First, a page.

If you’re an unmitigated, unapologetic theater geek like me, stepping into a Broadway theater isn’t merely a rite of passage, but a fully immersive religious experience. Having had much experience working inside many of the 40 spaces between 41st Street and 65th Street in Manhattan, you often get asked the question, “How old is this theater?” Now, thanks to the remarkable, painstakingly comprehensive new website Spotlight on Broadway, you can geek out as well by not only answering them, but explaining the entire architectural and production history of each and every one of the 40 theaters that currently occupy the Great White Way.
Spotlight on Broadway was launched this fall as a project of the NYC Mayor’s Office of Media and Entertainment, and if you are a Broadway Baby in any way, this will become as addictive to you as Candy Crush Saga in no time (except your brain will thank you). Among the many features on the website in addition to the concise five-minute mini-documentaries on each Main Stem theater are conversations with theater professionals (including very specific duties like Child Actor Guardian and Dance Captain), easy-to-use visual scrolls through theater facades and interior designs, dozens of photos of past and present productions featured throughout, and talent galore expounding on past projects, including Nathan Lane, Jeremy Irons, Laura Linney, David Hyde Pierce, Sutton Foster, Tony Kushner, and, of course, the dulcet tones of the one and only Harvey Fierstein.
Just to give you a taste of what to expect, here are two of the 40 featurettes on the Broadway houses, and after digesting these, get ready for some serious Broadway bingeing.
You can visit the official Spotlight on Broadway website here.
Click below to see Glenn Close, Cynthia Nixon, and more discuss the history of the Schoenfeld Theatre:
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Why is Thanksgiving such a perfect setting for marathons? (The non-physical kind, of course.) Is it because the entire holiday weekend is dedicated to extended bouts of gluttony and shopping till one drops?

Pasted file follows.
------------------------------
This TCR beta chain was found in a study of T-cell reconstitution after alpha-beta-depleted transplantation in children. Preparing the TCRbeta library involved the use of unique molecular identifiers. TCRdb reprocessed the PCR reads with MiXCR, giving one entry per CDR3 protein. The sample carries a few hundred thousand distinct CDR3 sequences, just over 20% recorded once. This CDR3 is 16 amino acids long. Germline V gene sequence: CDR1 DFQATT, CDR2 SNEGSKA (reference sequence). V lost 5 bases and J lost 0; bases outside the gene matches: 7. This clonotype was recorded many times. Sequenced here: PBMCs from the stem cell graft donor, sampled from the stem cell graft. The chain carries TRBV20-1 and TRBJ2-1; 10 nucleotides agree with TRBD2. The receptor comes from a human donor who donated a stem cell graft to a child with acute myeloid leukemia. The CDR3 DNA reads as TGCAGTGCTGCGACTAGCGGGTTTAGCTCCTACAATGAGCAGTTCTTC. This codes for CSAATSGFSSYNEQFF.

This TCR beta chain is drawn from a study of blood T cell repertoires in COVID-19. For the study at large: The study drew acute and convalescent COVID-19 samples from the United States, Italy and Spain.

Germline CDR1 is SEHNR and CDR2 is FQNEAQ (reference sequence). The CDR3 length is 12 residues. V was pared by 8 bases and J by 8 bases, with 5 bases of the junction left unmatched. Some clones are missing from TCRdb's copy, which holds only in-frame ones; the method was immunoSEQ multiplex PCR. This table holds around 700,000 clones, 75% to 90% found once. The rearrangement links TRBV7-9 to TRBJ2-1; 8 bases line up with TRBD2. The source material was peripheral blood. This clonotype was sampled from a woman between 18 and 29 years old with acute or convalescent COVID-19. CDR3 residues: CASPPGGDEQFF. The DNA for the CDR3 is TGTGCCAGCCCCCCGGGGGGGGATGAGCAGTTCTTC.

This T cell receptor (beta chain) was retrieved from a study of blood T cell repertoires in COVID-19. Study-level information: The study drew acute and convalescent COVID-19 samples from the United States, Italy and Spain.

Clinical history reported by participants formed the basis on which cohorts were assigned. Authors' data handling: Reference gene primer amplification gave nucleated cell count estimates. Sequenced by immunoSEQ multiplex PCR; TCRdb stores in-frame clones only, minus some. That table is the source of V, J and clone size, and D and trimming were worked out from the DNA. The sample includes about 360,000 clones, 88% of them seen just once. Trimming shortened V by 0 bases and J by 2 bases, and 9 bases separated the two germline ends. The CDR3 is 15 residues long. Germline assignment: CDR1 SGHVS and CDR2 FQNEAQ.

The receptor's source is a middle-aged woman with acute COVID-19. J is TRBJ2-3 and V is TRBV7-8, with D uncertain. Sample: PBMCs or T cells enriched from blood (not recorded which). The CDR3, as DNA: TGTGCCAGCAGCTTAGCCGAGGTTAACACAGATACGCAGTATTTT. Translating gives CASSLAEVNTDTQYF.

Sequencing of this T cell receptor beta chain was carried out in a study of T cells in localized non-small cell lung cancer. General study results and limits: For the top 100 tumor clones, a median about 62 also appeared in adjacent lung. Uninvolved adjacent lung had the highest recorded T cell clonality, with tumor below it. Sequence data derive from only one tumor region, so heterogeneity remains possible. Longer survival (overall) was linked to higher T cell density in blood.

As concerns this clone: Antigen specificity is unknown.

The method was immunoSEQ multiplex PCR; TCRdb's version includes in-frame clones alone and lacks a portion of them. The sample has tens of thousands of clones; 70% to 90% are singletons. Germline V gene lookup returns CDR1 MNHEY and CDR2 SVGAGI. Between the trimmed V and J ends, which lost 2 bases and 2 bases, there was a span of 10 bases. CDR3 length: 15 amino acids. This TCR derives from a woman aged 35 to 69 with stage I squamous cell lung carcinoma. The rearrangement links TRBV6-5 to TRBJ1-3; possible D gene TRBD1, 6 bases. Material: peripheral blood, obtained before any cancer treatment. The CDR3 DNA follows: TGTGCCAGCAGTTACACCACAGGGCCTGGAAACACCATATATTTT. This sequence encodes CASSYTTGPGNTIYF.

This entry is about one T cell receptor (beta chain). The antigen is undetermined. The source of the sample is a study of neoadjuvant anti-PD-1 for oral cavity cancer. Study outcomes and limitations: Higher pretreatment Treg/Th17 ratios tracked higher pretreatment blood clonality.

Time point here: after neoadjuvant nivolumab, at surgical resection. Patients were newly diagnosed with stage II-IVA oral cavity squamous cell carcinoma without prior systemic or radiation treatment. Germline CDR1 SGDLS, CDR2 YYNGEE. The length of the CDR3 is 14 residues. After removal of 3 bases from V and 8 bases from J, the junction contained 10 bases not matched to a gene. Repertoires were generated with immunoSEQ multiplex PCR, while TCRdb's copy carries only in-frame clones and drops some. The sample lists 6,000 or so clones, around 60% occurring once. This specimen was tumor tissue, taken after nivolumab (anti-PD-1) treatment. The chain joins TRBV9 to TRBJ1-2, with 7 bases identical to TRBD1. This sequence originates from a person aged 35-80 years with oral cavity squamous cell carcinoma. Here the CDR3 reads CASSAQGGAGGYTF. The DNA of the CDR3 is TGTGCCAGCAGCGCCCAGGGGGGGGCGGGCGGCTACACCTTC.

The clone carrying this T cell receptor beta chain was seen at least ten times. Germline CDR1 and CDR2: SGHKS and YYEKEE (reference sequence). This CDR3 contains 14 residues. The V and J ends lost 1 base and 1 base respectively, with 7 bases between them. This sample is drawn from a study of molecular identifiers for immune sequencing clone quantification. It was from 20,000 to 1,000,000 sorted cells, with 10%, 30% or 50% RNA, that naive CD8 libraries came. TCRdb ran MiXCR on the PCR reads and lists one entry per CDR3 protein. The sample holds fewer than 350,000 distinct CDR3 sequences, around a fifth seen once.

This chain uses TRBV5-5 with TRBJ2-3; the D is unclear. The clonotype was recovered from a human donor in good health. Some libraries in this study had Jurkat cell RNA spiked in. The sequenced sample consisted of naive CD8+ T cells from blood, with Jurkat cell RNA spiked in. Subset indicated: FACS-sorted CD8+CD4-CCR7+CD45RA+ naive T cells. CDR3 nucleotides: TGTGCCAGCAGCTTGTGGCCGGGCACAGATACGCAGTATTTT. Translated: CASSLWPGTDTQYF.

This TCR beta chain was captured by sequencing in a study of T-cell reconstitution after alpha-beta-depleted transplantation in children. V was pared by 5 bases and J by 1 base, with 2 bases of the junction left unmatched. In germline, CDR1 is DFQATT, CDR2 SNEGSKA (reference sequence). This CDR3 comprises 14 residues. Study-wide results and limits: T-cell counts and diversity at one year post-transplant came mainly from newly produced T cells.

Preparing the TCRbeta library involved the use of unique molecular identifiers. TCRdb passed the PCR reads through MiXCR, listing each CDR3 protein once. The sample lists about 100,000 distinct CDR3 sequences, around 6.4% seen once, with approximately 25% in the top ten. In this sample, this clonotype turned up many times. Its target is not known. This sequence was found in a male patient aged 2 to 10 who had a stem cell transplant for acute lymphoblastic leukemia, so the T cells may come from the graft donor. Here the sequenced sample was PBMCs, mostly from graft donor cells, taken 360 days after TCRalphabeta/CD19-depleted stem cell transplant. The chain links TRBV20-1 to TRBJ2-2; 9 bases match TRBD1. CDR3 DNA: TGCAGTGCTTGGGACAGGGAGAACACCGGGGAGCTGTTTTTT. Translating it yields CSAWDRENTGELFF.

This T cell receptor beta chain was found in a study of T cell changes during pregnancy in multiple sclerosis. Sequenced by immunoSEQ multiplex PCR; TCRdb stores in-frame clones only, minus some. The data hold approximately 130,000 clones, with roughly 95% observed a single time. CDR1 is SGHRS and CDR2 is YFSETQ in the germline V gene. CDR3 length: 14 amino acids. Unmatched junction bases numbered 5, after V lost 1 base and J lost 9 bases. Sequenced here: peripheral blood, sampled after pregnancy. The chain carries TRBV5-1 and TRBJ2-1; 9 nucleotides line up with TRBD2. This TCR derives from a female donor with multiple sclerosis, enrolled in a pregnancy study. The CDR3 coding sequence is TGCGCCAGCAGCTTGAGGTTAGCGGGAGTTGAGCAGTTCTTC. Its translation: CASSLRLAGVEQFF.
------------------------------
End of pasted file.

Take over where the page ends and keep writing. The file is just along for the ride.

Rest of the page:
No matter the reason, this Thanksgiving not only brings the return of the MST3K Turkey Day marathon, but it also ushers in this year’s Never Not Funny Pardcast-A-Thon. Launching the day after Thanksgiving at noon PT, hosts Jimmy Pardo, Matt Belknap, and Pat Francis will live-stream 13 straight hours of auditory and visual comedy goodness in support of Smile Train. This year’s guests include Zach Galifianakis, Patton Oswalt, Andy Richter, Joel Stein, Scott Aukerman, Doug Benson, and radio legend Phil Hendrie.
Now in its fifth year, the Pardcast-A-Thon has grown from a nine-hour romp in 2009 to the current jumbo-sized run. To date, the Pardcast-A-Thon has raised over $300,000 for Smile Train, a charity that seeks to repair cleft lips and palettes in children all over the world. “I donated money to Smile Train just one Sunday after seeing it in the back of Parade magazine,” Pardo told EW. “I saw the picture of the child and it said for $250 and a 45-minute surgery, you can change a child’s life. My dumb little head understood that. I’ve donated money before to other great causes, but for $250, I’m really gonna understand what’s happening here.”
Pardo shared his experience with friend and collaborator Pat Francis, and Francis revealed he had also just donated to Smile Train. That’s where Pardcast-A-Thon was born. “For whatever reason, Smile Train responded to the idea that we were doing this for them, and it’s a comedy show, so they’re putting smiles on kids’ faces, and I’m a comic putting smiles on people’s face,” Pardo said. “It sounds a little cheesy, but everything really worked out and that became our charity of choice.”